For me, several of my heart moments in recent years happened during travel experiences, but not in places you might expect. Four years ago during my Sabbath rest, our family saw and experienced many amazing places. But my heart moment took place at a small village in Italy called Bagno Vignoni. This town is built upon a natural hot spring, at the top of a hill. The primary spring is too hot to bathe in, but there are natural canals created by the water where townspeople and travelers can stick their feet in and the water has cooled enough for it to be comfortable. One afternoon, Kimberly, Maya, and I spent an hour sitting and soaking our feet, laughing, talking, exploring the ‘best’ place to sit, and simply enjoying life and each other.
I have experienced similar heart moments with my family on a speed boat here in northern IN, as we watched the water and land meet, while the exhilaration and wind blew their our hair, some of us more than others. Or at the Seven Sisters white chalk cliffs this summer where we experienced God in the grandeur of the cliffs and their sheer drop to the ocean, as well as the tidal eddys and the small creatures that lived in them. Enjoying God’s creation with my family is clearly a catalyst for my heart moments.
Heart matters and gratitude for them is a regular and important part of the biblical narratives. From the very beginning, God’s relationship with God’s people is centered on gratitude. We witness gratitude in Genesis and Exodus, in the Psalms of praise, in certain texts of the prophets, in the teachings and actions of Jesus, and in the letters of Paul and others to the early church. It is important to note that while the church and American theology often makes biblical gratitude a transactional relationship – we give our thanks to God and gifts to others because God first blessed us – the biblical narrative contains a different take on how gratitude works.
For example, in James 1:17, we read ‘Every generous act of giving, with every perfect gift, is from above, coming down from the divine of lights, with whom there is no variation or shadow due to change.’ Similarly, earlier in Matthew’s sermon on the mount from today’s text, we hear Jesus say, ‘the sun rises and the rain falls on the righteous and the unrighteous.’ While there are exceptions, the vast majority of God’s love and blessing is expressed as wildly expansive and inclusive, not focused and limited. In Jesus’ parables, Butler Bass observes, ‘we witness a dinner host, representing God, who lavishes wedding guests with even more and finer wine, who throws seed around with abandon, who issues invitations to the unnamed poor to dine, who throws a party for a prodigal son, and who multiplies fish and bread so that thousands might not eat once, but twice.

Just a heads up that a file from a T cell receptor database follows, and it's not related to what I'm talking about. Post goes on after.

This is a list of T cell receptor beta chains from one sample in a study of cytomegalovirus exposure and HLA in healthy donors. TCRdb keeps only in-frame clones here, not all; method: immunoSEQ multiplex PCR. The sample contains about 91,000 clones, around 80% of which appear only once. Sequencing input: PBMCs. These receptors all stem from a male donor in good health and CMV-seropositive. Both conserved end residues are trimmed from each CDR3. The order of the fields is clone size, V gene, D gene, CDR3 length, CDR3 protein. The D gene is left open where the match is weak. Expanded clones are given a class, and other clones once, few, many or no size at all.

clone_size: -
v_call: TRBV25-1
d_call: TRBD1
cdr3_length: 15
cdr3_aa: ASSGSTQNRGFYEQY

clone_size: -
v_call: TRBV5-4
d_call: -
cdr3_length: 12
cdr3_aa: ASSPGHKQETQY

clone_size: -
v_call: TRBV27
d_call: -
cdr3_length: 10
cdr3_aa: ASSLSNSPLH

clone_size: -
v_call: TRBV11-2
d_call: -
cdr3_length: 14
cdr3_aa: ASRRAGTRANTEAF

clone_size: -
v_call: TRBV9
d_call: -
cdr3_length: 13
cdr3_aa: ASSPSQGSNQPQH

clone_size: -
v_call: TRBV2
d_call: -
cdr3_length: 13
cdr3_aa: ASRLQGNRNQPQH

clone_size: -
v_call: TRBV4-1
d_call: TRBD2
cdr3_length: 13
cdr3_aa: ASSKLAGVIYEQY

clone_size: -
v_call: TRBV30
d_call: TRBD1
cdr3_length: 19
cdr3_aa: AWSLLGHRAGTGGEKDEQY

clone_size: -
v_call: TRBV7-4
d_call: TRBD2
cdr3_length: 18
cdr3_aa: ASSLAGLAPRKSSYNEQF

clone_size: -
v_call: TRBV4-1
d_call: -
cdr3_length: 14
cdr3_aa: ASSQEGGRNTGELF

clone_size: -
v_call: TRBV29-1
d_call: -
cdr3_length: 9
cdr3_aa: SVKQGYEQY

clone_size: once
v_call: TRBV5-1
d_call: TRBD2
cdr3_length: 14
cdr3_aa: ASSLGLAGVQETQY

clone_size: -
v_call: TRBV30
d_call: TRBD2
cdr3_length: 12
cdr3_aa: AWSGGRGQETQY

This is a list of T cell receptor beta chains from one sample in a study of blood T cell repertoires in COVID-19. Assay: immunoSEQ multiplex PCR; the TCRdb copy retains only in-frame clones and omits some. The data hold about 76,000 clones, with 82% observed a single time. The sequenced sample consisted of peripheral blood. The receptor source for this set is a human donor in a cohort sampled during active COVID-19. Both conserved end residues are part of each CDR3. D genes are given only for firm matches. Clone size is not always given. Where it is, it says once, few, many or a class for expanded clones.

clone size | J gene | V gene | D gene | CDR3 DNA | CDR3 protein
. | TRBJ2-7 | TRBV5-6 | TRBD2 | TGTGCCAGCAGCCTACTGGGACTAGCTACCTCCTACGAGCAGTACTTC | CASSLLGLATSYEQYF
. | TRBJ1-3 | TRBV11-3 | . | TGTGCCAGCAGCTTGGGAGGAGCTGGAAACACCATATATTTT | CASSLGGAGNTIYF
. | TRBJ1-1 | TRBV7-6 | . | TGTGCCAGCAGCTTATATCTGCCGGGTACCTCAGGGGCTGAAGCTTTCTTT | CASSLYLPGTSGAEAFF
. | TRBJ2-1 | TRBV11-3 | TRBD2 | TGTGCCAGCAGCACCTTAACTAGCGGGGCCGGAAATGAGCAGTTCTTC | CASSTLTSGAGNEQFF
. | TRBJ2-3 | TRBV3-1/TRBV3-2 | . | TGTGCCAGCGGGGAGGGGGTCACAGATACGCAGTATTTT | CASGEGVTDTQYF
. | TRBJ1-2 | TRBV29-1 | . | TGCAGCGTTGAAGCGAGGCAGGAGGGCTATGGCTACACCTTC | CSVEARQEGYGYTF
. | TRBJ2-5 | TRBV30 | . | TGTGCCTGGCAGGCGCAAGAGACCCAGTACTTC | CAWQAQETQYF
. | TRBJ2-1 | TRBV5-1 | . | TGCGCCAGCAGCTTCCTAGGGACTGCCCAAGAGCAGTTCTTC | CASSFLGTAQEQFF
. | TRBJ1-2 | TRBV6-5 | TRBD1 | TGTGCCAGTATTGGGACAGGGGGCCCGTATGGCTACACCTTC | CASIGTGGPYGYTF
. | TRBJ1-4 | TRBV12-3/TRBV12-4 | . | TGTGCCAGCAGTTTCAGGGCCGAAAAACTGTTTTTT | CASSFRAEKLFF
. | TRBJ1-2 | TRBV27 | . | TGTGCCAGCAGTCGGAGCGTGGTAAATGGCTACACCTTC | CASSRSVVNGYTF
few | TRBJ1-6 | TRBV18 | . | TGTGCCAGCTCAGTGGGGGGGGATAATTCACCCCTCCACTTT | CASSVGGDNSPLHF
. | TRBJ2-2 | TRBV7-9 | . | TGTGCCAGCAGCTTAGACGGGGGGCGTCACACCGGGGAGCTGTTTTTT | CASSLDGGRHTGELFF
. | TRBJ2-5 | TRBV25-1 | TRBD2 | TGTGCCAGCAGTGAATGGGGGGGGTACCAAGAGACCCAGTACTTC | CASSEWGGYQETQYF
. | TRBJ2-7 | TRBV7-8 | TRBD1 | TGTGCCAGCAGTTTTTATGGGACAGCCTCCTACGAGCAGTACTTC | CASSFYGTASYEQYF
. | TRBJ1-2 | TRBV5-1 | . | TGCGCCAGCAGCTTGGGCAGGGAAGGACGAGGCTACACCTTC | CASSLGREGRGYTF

God does not offer generous and extravagant love with an expectation of gratitude. This love and these gifts simply are. That gives us a valuable lesson on God’s love and our abilities to be grateful. God’s love is there. Any expression of gratitude we feel or experience or wish to share pleases God, not for God’s benefit, but for our own. God does not require our gratitude. God inspires our gratitude. Not with the intention for God to receive it, but with the hope that the gratitude heart moments we experience lead to deeper faith moments in our relationship with God.
Today’s scripture text ties our heart moments to our finances. This text is often misunderstood and misused. In it, Jesus is not telling his disciples about how the relationship between our heart moments and our money should be. He’s naming how the relationship for much of humanity already is. Where we spend, invest, and give our money is frequently tied to the passions of our hearts. And conversely, what we use our money for frequently deepens and inspires our hearts and spirits.
In our church, the gratitude we feel for our faith community is ideally not reflected by obligation, duty, or what we hope to get out of it, but instead a faithful hope and expression of what we are willing to put into it – into the relationships we build with one another, the heart moments we share, the support we offer, the faith we encourage. Our gratitude is not transactional – it simply exists, both in the faith and heart moments we experience and in the value we witness in this place, among these people, that we wish to see thrive.
I have not only encountered heart moments with my family in travel experiences. I have encountered heart moments here, whether marching with you in the pride parade or getting goose bumps during a choral anthem or prelude or song in worship or being moved by a faith sharing moment or sitting beside many of you in my office, in your homes, or at a hospital bed, and reflecting on the struggles, joys, and vulnerabilities of our lives. These moments are simply a few of the many that fill my heart and for which I am grateful. We are grateful.
We each have these heart moments. We may not call them by that name or by any name. But we each experience them. They fill us with joy, peace, relief, and many other emotions. But ultimately, they fill us with gratitude. Amen.